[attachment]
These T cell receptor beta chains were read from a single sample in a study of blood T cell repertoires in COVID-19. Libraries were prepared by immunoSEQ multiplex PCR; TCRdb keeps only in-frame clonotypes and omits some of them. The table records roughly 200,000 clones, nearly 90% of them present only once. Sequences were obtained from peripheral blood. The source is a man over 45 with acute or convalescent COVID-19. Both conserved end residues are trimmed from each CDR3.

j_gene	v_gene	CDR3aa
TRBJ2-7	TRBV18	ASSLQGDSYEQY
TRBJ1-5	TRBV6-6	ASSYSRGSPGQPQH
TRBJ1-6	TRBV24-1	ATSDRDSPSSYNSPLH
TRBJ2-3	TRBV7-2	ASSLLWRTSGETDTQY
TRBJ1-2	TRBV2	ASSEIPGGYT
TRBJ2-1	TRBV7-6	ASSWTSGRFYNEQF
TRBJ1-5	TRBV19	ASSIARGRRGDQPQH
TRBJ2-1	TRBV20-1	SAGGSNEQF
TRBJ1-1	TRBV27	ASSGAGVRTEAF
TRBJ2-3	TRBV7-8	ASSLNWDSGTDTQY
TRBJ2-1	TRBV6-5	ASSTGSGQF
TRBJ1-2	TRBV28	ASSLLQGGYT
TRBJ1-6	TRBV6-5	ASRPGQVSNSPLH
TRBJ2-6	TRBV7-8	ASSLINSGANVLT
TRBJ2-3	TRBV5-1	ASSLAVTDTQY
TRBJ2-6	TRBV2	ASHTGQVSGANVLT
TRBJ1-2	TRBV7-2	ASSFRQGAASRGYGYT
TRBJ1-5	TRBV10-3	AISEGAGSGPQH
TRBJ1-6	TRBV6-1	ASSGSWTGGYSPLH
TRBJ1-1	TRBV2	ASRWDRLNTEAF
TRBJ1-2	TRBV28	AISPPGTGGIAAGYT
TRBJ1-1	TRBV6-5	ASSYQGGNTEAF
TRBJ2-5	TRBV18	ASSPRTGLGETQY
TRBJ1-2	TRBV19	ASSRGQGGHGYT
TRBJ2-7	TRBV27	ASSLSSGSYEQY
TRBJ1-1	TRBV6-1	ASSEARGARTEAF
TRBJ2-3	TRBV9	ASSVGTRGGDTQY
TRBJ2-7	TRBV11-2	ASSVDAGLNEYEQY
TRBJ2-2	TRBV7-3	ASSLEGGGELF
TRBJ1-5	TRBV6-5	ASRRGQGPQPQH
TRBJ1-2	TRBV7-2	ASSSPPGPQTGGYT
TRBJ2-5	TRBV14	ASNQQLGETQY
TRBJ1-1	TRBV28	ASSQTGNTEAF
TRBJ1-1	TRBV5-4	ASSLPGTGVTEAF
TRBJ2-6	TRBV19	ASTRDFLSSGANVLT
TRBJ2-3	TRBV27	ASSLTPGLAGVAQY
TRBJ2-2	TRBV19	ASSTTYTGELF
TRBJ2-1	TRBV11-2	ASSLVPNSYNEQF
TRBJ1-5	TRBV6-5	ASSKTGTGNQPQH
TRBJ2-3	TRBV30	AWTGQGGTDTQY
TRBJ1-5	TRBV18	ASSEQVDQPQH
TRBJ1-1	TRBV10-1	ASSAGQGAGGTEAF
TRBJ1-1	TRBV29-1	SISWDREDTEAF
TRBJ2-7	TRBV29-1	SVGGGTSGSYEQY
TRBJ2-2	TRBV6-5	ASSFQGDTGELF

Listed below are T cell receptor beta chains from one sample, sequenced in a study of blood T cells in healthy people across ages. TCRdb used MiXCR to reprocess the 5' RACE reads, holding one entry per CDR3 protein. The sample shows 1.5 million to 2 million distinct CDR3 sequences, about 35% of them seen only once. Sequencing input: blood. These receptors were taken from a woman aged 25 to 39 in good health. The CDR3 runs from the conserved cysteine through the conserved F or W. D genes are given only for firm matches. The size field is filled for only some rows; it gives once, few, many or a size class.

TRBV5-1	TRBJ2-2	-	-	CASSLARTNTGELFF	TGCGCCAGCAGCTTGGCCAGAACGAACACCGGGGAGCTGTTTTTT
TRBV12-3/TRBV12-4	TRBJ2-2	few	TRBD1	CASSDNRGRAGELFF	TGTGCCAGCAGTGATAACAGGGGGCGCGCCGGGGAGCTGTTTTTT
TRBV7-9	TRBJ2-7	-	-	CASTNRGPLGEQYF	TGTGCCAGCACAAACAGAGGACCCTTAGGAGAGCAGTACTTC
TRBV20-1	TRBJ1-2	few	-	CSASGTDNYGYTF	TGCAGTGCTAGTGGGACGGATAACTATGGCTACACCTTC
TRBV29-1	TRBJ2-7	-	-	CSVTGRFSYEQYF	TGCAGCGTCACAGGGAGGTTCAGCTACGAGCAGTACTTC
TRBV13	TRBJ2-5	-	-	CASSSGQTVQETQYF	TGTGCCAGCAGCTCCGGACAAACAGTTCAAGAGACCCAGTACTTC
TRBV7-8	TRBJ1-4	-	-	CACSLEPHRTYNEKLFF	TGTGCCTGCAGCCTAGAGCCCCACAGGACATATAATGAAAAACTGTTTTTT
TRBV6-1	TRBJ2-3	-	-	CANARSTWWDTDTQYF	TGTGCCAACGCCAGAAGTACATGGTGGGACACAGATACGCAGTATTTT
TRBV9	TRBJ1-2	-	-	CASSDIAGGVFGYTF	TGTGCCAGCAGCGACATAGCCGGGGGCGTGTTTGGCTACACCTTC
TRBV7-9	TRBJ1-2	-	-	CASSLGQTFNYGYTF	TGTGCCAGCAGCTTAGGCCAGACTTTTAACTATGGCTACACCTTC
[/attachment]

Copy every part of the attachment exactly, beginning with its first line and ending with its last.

These T cell receptor beta chains were read from a single sample in a study of blood T cell repertoires in COVID-19. Libraries were prepared by immunoSEQ multiplex PCR; TCRdb keeps only in-frame clonotypes and omits some of them. The table records roughly 200,000 clones, nearly 90% of them present only once. Sequences were obtained from peripheral blood. The source is a man over 45 with acute or convalescent COVID-19. Both conserved end residues are trimmed from each CDR3.

j_gene	v_gene	CDR3aa
TRBJ2-7	TRBV18	ASSLQGDSYEQY
TRBJ1-5	TRBV6-6	ASSYSRGSPGQPQH
TRBJ1-6	TRBV24-1	ATSDRDSPSSYNSPLH
TRBJ2-3	TRBV7-2	ASSLLWRTSGETDTQY
TRBJ1-2	TRBV2	ASSEIPGGYT
TRBJ2-1	TRBV7-6	ASSWTSGRFYNEQF
TRBJ1-5	TRBV19	ASSIARGRRGDQPQH
TRBJ2-1	TRBV20-1	SAGGSNEQF
TRBJ1-1	TRBV27	ASSGAGVRTEAF
TRBJ2-3	TRBV7-8	ASSLNWDSGTDTQY
TRBJ2-1	TRBV6-5	ASSTGSGQF
TRBJ1-2	TRBV28	ASSLLQGGYT
TRBJ1-6	TRBV6-5	ASRPGQVSNSPLH
TRBJ2-6	TRBV7-8	ASSLINSGANVLT
TRBJ2-3	TRBV5-1	ASSLAVTDTQY
TRBJ2-6	TRBV2	ASHTGQVSGANVLT
TRBJ1-2	TRBV7-2	ASSFRQGAASRGYGYT
TRBJ1-5	TRBV10-3	AISEGAGSGPQH
TRBJ1-6	TRBV6-1	ASSGSWTGGYSPLH
TRBJ1-1	TRBV2	ASRWDRLNTEAF
TRBJ1-2	TRBV28	AISPPGTGGIAAGYT
TRBJ1-1	TRBV6-5	ASSYQGGNTEAF
TRBJ2-5	TRBV18	ASSPRTGLGETQY
TRBJ1-2	TRBV19	ASSRGQGGHGYT
TRBJ2-7	TRBV27	ASSLSSGSYEQY
TRBJ1-1	TRBV6-1	ASSEARGARTEAF
TRBJ2-3	TRBV9	ASSVGTRGGDTQY
TRBJ2-7	TRBV11-2	ASSVDAGLNEYEQY
TRBJ2-2	TRBV7-3	ASSLEGGGELF
TRBJ1-5	TRBV6-5	ASRRGQGPQPQH
TRBJ1-2	TRBV7-2	ASSSPPGPQTGGYT
TRBJ2-5	TRBV14	ASNQQLGETQY
TRBJ1-1	TRBV28	ASSQTGNTEAF
TRBJ1-1	TRBV5-4	ASSLPGTGVTEAF
TRBJ2-6	TRBV19	ASTRDFLSSGANVLT
TRBJ2-3	TRBV27	ASSLTPGLAGVAQY
TRBJ2-2	TRBV19	ASSTTYTGELF
TRBJ2-1	TRBV11-2	ASSLVPNSYNEQF
TRBJ1-5	TRBV6-5	ASSKTGTGNQPQH
TRBJ2-3	TRBV30	AWTGQGGTDTQY
TRBJ1-5	TRBV18	ASSEQVDQPQH
TRBJ1-1	TRBV10-1	ASSAGQGAGGTEAF
TRBJ1-1	TRBV29-1	SISWDREDTEAF
TRBJ2-7	TRBV29-1	SVGGGTSGSYEQY
TRBJ2-2	TRBV6-5	ASSFQGDTGELF

Listed below are T cell receptor beta chains from one sample, sequenced in a study of blood T cells in healthy people across ages. TCRdb used MiXCR to reprocess the 5' RACE reads, holding one entry per CDR3 protein. The sample shows 1.5 million to 2 million distinct CDR3 sequences, about 35% of them seen only once. Sequencing input: blood. These receptors were taken from a woman aged 25 to 39 in good health. The CDR3 runs from the conserved cysteine through the conserved F or W. D genes are given only for firm matches. The size field is filled for only some rows; it gives once, few, many or a size class.

TRBV5-1	TRBJ2-2	-	-	CASSLARTNTGELFF	TGCGCCAGCAGCTTGGCCAGAACGAACACCGGGGAGCTGTTTTTT
TRBV12-3/TRBV12-4	TRBJ2-2	few	TRBD1	CASSDNRGRAGELFF	TGTGCCAGCAGTGATAACAGGGGGCGCGCCGGGGAGCTGTTTTTT
TRBV7-9	TRBJ2-7	-	-	CASTNRGPLGEQYF	TGTGCCAGCACAAACAGAGGACCCTTAGGAGAGCAGTACTTC
TRBV20-1	TRBJ1-2	few	-	CSASGTDNYGYTF	TGCAGTGCTAGTGGGACGGATAACTATGGCTACACCTTC
TRBV29-1	TRBJ2-7	-	-	CSVTGRFSYEQYF	TGCAGCGTCACAGGGAGGTTCAGCTACGAGCAGTACTTC
TRBV13	TRBJ2-5	-	-	CASSSGQTVQETQYF	TGTGCCAGCAGCTCCGGACAAACAGTTCAAGAGACCCAGTACTTC
TRBV7-8	TRBJ1-4	-	-	CACSLEPHRTYNEKLFF	TGTGCCTGCAGCCTAGAGCCCCACAGGACATATAATGAAAAACTGTTTTTT
TRBV6-1	TRBJ2-3	-	-	CANARSTWWDTDTQYF	TGTGCCAACGCCAGAAGTACATGGTGGGACACAGATACGCAGTATTTT
TRBV9	TRBJ1-2	-	-	CASSDIAGGVFGYTF	TGTGCCAGCAGCGACATAGCCGGGGGCGTGTTTGGCTACACCTTC
TRBV7-9	TRBJ1-2	-	-	CASSLGQTFNYGYTF	TGTGCCAGCAGCTTAGGCCAGACTTTTAACTATGGCTACACCTTC